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In Chapter 7 of Terning's book (Modern Supersymmetry), the first example considered is that of an $SO(3)$ gauge theory, a complex scalar in the triplet representation of $SO(3)$ and a potential term:

$$\mathcal{L} = \int d^{4}x \left[-\frac{1}{4}F^{a}_{\mu\nu}F^{a,\mu\nu} + (D_\mu\phi^a)^* (D^\mu\phi^a) - \frac{\lambda}{4}(\phi^{a*}\phi^a - v^2)^2\right]$$

The author says

The energy of a static field configuration in the Prasad-Sommerfield (PS) limit $\lambda \rightarrow 0$ is

$$E = \frac{1}{2}\int d^{3}x \left[B_i^a B^{ai} + (D_i\phi^a)^*(D^i\phi^a)\right]$$

Why is there no kinetic term of the form $E_i^a E^{ai}$ corresponding to the Yang-Mills electric field?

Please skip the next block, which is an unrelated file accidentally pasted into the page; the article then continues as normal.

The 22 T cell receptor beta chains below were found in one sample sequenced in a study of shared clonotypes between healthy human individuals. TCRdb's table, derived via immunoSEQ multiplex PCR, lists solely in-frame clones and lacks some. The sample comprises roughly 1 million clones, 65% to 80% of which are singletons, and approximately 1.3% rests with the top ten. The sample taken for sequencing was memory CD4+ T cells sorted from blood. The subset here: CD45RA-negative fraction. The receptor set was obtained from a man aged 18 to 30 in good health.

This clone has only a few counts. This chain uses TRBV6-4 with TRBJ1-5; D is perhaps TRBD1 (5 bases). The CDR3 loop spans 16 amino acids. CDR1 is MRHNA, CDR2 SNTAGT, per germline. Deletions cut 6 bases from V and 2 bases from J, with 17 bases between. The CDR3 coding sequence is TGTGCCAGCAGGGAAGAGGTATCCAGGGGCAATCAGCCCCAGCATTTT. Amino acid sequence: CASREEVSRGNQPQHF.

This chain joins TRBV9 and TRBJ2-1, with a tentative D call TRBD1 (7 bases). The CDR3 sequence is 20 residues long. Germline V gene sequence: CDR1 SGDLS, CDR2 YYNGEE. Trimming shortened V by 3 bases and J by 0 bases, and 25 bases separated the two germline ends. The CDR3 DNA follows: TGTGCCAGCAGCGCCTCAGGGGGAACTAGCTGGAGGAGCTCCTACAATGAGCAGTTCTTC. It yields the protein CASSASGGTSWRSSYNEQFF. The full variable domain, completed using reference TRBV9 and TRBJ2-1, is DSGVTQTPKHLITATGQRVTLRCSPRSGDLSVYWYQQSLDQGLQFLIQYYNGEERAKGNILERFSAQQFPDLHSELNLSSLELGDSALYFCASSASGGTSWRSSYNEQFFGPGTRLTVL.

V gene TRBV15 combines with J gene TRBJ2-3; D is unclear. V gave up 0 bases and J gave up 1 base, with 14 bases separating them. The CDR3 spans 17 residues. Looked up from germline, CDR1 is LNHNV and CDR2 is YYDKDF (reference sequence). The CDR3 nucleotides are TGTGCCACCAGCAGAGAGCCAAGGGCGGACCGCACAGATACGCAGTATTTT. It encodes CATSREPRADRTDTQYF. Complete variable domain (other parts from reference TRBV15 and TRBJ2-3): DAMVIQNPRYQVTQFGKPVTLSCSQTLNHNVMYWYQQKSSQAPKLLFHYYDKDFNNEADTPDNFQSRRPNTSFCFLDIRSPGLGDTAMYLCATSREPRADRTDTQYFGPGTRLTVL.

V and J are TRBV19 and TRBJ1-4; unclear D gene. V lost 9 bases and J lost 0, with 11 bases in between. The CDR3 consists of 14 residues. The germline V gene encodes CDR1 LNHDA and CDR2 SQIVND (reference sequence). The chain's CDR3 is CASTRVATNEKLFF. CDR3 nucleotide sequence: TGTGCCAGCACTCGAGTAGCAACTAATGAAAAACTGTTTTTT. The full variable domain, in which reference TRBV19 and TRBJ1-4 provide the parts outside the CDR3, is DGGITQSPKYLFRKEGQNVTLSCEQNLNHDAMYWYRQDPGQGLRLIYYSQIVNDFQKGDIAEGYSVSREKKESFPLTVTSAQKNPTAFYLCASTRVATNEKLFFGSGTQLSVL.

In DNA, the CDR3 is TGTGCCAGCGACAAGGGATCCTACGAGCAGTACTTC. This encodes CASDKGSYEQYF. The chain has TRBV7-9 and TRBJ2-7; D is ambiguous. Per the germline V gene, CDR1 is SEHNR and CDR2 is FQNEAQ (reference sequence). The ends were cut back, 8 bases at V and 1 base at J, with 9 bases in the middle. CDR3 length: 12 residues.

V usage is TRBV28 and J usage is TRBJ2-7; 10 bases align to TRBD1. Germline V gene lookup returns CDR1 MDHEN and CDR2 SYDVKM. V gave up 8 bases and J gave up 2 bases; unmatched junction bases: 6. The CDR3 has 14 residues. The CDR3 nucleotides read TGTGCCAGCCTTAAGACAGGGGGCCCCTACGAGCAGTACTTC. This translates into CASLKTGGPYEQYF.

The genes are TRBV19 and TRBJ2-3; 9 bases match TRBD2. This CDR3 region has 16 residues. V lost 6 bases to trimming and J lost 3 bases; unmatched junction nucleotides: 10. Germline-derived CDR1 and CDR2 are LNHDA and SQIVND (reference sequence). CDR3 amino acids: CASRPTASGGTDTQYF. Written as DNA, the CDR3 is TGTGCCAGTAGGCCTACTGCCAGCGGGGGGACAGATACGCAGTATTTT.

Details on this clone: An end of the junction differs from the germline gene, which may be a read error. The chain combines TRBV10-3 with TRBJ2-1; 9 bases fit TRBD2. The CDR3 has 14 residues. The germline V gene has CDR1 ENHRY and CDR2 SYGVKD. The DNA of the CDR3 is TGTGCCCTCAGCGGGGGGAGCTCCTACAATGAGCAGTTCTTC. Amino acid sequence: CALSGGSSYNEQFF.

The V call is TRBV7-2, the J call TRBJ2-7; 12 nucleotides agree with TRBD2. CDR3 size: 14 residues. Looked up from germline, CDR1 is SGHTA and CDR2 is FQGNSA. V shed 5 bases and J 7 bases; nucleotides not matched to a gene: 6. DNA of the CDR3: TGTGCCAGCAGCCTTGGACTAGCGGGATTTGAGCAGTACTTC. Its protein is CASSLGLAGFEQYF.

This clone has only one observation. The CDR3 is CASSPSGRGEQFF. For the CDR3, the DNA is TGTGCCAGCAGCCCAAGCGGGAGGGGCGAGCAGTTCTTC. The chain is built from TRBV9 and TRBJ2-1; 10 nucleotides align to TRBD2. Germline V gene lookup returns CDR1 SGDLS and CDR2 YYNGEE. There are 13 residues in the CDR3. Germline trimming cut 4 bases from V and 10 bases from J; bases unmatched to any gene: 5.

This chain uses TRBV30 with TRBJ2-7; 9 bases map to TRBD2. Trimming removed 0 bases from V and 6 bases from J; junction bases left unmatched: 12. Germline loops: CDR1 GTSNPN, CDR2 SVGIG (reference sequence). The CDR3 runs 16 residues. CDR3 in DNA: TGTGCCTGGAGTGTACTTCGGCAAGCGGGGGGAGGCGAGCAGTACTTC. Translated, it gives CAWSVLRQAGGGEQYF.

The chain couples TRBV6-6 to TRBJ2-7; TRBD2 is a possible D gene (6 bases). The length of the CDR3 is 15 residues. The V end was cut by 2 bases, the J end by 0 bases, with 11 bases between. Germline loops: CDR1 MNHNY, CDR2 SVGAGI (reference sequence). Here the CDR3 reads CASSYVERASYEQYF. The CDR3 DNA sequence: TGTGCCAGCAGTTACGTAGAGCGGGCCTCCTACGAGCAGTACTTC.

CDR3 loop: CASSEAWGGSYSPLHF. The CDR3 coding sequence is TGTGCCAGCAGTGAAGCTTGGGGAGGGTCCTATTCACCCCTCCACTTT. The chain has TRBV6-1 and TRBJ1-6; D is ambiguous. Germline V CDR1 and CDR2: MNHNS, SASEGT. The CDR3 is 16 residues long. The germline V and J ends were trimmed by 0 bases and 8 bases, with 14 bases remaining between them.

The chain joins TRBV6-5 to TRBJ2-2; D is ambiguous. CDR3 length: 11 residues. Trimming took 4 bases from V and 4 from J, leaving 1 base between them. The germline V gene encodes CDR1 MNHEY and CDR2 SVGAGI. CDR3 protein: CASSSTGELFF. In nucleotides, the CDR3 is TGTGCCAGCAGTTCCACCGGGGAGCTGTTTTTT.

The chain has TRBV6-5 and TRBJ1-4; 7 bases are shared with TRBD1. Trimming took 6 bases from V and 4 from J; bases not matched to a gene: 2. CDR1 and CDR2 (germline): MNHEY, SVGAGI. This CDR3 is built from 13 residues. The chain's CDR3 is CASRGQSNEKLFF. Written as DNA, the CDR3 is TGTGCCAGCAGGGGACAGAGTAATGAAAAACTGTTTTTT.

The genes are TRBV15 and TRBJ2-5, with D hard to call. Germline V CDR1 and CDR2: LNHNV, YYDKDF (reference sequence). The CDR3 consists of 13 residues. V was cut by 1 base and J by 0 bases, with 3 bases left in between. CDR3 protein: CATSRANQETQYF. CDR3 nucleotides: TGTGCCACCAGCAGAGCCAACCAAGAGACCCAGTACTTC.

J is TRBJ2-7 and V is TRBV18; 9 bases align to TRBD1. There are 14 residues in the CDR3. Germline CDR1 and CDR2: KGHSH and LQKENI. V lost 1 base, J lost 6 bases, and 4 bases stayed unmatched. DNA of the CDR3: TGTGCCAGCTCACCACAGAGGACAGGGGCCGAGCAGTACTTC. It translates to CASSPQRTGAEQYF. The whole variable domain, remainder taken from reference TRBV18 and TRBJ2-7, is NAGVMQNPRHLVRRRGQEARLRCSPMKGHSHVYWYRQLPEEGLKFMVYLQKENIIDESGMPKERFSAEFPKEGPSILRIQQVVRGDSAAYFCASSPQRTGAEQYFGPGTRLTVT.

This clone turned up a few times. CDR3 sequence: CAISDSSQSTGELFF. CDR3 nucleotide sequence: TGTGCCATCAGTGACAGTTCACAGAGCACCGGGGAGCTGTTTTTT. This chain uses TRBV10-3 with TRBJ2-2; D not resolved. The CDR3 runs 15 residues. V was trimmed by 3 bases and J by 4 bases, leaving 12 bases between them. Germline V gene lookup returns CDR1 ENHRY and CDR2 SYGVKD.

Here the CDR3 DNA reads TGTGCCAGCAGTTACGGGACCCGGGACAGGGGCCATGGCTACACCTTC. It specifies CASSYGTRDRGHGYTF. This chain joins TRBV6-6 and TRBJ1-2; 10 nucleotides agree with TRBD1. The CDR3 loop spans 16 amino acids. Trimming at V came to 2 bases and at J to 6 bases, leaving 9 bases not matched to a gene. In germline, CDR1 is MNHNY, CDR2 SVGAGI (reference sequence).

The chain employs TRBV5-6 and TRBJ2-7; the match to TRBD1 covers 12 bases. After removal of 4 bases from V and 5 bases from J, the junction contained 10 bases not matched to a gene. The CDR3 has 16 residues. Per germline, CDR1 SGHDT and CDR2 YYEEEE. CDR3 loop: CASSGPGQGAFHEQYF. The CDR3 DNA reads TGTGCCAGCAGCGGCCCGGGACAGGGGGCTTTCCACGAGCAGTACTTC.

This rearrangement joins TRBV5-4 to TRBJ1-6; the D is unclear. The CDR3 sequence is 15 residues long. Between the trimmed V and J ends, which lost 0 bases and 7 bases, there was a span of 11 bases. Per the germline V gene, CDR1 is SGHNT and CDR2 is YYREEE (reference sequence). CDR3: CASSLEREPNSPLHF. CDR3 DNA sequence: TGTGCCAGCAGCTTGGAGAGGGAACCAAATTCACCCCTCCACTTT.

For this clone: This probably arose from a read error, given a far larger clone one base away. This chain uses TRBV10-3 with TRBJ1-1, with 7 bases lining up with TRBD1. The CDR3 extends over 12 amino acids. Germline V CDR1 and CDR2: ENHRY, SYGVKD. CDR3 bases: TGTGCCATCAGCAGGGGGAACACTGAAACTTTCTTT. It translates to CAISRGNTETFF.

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Because the static solution considered is the 't Hooft and Polyakov monopole. There is no (non-Abelian) electric field in this case. A more general solution would be a dyon and then the electric field contributes to the mass of the particle.

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